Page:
This gives her the motivation to push past the shame and keep going. This is a very good thing, because the crux of the problem with shame is that it is immobilizing!

But more on that in a moment. First, let’s define shame. It is feeling bad about ourselves. It is the first cousin of guilt, which is feeling bad about our behavior, something we’ve done. Shame cuts deeper because it is about our being–not just what we’ve done but who we are.

Guilt, even though it is an unpleasant emotion, has its purposes. We’ve talked about guilt here before, along with a concrete process for dealing with it. Let me give you a brief summary of that previous post. Guilt tells us our behavior is breaking a rule about how we’re supposed to behave. If we can identify (1) the behavior and (2) the rule, then (3) decide if the rule is valid or needs modifying and (4) modify the rule and/or the behavior to bring them into sync, then we can let go of the guilt. It has done its job!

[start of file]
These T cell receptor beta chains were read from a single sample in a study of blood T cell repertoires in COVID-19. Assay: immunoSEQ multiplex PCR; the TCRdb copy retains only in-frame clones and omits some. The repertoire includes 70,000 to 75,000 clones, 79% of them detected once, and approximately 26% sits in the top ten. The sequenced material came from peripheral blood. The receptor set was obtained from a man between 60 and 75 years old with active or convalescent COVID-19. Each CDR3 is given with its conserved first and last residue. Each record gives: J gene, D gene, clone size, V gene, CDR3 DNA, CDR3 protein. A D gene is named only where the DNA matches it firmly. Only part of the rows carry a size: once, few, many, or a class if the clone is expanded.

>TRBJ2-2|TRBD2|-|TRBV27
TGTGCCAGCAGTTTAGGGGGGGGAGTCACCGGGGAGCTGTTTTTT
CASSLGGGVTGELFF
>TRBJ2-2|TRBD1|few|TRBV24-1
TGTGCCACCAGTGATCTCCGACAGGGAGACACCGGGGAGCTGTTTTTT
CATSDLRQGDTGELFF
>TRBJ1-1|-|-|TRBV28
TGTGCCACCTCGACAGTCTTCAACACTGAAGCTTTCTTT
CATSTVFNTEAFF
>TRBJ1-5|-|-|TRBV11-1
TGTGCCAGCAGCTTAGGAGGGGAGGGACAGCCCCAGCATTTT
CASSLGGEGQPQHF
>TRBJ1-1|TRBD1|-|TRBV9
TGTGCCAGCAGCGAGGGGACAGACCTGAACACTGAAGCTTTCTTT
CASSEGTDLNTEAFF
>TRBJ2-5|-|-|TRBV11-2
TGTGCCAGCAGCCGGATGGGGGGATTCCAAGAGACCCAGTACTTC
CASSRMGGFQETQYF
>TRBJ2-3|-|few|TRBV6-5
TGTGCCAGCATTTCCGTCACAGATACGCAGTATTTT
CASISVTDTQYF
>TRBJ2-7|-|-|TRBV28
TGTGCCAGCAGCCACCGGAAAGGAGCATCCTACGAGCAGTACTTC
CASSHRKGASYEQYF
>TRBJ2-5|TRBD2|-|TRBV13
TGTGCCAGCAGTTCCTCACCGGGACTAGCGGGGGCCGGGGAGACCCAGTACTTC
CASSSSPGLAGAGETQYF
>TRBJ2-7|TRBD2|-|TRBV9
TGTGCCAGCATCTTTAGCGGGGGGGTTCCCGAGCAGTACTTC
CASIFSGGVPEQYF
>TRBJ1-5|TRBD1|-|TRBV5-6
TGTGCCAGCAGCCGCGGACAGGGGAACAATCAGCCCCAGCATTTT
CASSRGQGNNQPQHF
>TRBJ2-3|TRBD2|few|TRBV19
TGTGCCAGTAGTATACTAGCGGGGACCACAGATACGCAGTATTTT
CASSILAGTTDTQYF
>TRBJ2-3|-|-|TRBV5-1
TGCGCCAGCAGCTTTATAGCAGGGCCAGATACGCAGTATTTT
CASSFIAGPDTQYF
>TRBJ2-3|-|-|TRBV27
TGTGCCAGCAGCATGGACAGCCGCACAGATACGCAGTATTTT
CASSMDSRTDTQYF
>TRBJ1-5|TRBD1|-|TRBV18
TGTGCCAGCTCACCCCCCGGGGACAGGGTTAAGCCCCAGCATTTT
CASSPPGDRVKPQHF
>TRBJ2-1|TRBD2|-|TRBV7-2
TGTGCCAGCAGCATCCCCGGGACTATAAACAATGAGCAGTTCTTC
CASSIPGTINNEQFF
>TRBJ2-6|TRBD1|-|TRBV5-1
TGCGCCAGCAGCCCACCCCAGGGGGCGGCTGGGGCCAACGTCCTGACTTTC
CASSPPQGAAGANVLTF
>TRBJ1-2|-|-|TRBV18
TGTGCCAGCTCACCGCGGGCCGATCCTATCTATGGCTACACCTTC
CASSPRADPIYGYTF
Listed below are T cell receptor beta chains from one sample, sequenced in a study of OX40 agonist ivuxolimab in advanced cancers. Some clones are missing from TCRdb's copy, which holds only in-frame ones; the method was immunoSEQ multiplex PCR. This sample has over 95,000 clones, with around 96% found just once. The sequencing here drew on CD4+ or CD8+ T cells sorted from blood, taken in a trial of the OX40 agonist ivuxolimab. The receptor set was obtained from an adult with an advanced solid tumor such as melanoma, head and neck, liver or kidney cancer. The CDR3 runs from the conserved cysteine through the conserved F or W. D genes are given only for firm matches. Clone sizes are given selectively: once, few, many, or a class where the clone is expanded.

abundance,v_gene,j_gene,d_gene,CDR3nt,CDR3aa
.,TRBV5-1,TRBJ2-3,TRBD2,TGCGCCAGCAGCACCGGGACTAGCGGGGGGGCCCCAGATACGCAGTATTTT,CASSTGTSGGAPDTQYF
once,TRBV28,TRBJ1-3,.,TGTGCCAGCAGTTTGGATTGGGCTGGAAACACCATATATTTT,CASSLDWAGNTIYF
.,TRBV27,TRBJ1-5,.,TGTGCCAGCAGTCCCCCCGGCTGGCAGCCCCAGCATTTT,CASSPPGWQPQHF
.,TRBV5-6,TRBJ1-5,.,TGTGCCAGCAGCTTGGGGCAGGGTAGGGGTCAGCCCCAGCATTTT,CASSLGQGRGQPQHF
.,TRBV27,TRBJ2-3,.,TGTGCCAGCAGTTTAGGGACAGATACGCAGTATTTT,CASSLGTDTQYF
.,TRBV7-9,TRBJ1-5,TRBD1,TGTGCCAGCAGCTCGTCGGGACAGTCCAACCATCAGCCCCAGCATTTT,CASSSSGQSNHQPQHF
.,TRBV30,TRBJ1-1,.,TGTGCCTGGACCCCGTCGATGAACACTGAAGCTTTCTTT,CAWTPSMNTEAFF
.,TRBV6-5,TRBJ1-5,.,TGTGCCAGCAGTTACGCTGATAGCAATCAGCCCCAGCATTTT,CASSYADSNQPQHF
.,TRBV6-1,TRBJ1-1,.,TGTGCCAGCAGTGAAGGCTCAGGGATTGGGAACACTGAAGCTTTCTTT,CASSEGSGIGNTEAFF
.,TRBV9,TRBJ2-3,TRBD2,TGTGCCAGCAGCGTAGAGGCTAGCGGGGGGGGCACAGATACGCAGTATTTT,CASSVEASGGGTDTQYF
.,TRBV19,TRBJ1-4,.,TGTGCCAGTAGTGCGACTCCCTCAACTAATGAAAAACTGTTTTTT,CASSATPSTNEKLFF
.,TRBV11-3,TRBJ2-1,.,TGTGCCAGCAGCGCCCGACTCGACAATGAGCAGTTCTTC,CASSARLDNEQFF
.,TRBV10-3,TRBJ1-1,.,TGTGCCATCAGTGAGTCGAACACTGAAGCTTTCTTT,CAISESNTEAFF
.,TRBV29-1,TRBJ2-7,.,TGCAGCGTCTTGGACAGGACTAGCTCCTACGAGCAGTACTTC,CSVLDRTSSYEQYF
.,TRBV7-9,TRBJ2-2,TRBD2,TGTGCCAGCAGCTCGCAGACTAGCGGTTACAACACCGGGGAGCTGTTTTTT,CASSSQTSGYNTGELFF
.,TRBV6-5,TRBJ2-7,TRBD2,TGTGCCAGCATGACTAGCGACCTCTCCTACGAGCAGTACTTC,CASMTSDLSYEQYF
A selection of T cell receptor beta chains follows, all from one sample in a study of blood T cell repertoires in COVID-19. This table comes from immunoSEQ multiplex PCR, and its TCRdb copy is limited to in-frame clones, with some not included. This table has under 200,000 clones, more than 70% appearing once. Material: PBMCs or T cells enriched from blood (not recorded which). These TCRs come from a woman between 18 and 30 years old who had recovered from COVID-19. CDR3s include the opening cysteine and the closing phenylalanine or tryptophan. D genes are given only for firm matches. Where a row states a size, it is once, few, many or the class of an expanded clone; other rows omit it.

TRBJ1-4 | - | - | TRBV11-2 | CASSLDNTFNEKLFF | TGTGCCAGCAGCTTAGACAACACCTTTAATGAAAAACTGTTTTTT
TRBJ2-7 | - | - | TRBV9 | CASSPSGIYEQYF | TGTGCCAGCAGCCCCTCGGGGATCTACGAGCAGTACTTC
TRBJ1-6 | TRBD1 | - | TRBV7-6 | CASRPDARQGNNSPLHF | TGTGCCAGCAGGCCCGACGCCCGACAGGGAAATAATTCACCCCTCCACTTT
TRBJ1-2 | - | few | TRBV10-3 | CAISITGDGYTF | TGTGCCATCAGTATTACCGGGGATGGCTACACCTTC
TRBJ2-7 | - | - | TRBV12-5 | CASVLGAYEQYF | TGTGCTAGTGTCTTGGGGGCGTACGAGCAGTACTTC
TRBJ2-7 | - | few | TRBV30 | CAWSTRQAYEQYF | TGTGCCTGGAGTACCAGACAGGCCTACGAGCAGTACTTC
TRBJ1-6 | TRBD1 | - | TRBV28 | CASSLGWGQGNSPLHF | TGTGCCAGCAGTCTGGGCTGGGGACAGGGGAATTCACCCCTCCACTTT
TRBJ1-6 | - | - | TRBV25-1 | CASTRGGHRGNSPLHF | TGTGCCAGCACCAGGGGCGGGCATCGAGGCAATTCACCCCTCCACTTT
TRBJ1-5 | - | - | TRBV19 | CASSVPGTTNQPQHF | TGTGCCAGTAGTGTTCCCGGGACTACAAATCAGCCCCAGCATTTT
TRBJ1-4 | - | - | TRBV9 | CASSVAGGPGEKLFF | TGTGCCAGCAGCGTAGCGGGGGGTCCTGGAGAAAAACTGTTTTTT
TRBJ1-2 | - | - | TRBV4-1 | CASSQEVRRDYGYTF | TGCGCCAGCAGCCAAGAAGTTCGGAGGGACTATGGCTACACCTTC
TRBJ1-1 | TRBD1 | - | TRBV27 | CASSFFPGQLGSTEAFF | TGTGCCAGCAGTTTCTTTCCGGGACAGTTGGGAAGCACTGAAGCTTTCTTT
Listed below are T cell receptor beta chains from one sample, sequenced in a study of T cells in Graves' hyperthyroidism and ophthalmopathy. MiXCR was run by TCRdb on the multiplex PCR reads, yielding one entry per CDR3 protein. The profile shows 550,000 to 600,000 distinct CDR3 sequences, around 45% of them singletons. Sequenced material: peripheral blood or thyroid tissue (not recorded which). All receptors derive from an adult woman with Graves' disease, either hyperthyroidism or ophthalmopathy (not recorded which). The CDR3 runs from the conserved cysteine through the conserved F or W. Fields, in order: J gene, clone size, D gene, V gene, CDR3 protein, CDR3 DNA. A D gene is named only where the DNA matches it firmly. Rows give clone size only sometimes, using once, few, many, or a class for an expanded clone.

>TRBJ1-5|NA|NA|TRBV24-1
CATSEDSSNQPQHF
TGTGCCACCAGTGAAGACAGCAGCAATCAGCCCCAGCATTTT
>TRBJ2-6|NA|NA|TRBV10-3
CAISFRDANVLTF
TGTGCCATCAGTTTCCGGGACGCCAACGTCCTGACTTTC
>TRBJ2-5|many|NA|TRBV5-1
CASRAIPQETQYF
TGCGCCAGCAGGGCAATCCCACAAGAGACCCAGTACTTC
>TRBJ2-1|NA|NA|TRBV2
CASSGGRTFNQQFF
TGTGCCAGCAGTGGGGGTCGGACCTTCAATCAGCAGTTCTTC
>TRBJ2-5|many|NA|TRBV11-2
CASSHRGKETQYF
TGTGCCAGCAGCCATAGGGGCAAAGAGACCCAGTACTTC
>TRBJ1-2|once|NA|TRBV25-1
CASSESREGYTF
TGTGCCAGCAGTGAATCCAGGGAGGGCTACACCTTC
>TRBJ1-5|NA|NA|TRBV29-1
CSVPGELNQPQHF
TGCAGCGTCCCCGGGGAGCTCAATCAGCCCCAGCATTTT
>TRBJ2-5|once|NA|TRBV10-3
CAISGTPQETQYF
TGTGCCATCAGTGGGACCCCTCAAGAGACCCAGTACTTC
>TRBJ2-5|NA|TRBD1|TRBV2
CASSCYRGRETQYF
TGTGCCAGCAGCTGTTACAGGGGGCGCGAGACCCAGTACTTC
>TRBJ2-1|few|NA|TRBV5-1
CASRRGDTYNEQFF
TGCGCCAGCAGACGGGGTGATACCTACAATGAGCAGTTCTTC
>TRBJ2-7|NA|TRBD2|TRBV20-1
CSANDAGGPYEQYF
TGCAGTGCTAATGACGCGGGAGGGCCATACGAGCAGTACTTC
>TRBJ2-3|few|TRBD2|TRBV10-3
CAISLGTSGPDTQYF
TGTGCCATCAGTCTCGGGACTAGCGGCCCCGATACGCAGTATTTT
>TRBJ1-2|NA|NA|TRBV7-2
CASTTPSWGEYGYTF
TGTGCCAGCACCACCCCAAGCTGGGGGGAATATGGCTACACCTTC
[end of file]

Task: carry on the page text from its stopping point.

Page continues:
Shame, on the other hand, has much less socially redeeming value. Here are some feelings in the shame spectrum: humble, self-conscious, embarrassed, ashamed, inadequate, humiliated, mortified.

The only one of those that seems valuable to me is humility–a word best defined as the awareness that we are human just like everybody else. The opposite of humble is arrogant. My mother used to say: “Remember that everybody puts their pants on one leg at a time, including yourself.” It’s not healthy to believe we are somehow intrinsically better than others, but neither is it healthy to believe we are less than others.

Jaymee struggles against those feelings of being “less than” that were instilled in her by her arrogant father. This unhealthy form of shame often comes from others judging us.

Where guilt can spur us to change our behavior, shame tends to bring on emotional paralysis. If we are shameful beings, worthless in the eyes of ourselves and others, why go on? What’s the point?

Shame and depression are second cousins, along with hopelessness.

So what can we do to overcome shame?

1.  Separate being from behavior, shame from guilt. If you’re saying to yourself, “I’m ashamed of myself because I did ______,” rephrase that to “I feel guilty because I did ______.” Then you can examine the behavior, the rule it is breaking, determine what needs modification, and move past the guilt.

2.  Ask yourself if you’ve really done anything wrong, or are you being judged for something superficial or beyond your control.